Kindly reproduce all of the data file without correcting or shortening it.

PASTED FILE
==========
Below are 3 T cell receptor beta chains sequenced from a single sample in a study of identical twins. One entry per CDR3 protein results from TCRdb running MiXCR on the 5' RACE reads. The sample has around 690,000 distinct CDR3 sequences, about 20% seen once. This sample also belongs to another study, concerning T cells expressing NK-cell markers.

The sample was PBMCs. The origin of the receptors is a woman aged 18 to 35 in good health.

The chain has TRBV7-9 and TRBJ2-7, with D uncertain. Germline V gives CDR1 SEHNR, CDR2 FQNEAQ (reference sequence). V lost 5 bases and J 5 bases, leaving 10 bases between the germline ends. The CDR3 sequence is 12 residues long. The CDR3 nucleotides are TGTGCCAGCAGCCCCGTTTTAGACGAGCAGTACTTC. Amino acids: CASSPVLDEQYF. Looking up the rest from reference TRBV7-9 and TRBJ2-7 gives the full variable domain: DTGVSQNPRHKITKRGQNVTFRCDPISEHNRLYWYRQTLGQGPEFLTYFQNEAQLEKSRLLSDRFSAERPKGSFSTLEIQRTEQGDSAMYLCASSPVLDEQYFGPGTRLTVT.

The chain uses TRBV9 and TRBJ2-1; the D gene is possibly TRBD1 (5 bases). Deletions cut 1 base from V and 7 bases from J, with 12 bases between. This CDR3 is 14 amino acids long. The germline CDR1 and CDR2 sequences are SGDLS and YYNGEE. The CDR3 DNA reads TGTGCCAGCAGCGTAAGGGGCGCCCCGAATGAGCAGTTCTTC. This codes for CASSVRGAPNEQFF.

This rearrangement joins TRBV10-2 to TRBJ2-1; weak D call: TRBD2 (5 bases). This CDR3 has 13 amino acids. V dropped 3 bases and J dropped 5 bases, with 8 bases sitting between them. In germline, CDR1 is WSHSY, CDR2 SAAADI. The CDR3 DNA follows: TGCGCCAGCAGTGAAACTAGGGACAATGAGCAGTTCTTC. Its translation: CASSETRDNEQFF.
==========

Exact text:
Below are 3 T cell receptor beta chains sequenced from a single sample in a study of identical twins. One entry per CDR3 protein results from TCRdb running MiXCR on the 5' RACE reads. The sample has around 690,000 distinct CDR3 sequences, about 20% seen once. This sample also belongs to another study, concerning T cells expressing NK-cell markers.

The sample was PBMCs. The origin of the receptors is a woman aged 18 to 35 in good health.

The chain has TRBV7-9 and TRBJ2-7, with D uncertain. Germline V gives CDR1 SEHNR, CDR2 FQNEAQ (reference sequence). V lost 5 bases and J 5 bases, leaving 10 bases between the germline ends. The CDR3 sequence is 12 residues long. The CDR3 nucleotides are TGTGCCAGCAGCCCCGTTTTAGACGAGCAGTACTTC. Amino acids: CASSPVLDEQYF. Looking up the rest from reference TRBV7-9 and TRBJ2-7 gives the full variable domain: DTGVSQNPRHKITKRGQNVTFRCDPISEHNRLYWYRQTLGQGPEFLTYFQNEAQLEKSRLLSDRFSAERPKGSFSTLEIQRTEQGDSAMYLCASSPVLDEQYFGPGTRLTVT.

The chain uses TRBV9 and TRBJ2-1; the D gene is possibly TRBD1 (5 bases). Deletions cut 1 base from V and 7 bases from J, with 12 bases between. This CDR3 is 14 amino acids long. The germline CDR1 and CDR2 sequences are SGDLS and YYNGEE. The CDR3 DNA reads TGTGCCAGCAGCGTAAGGGGCGCCCCGAATGAGCAGTTCTTC. This codes for CASSVRGAPNEQFF.

This rearrangement joins TRBV10-2 to TRBJ2-1; weak D call: TRBD2 (5 bases). This CDR3 has 13 amino acids. V dropped 3 bases and J dropped 5 bases, with 8 bases sitting between them. In germline, CDR1 is WSHSY, CDR2 SAAADI. The CDR3 DNA follows: TGCGCCAGCAGTGAAACTAGGGACAATGAGCAGTTCTTC. Its translation: CASSETRDNEQFF.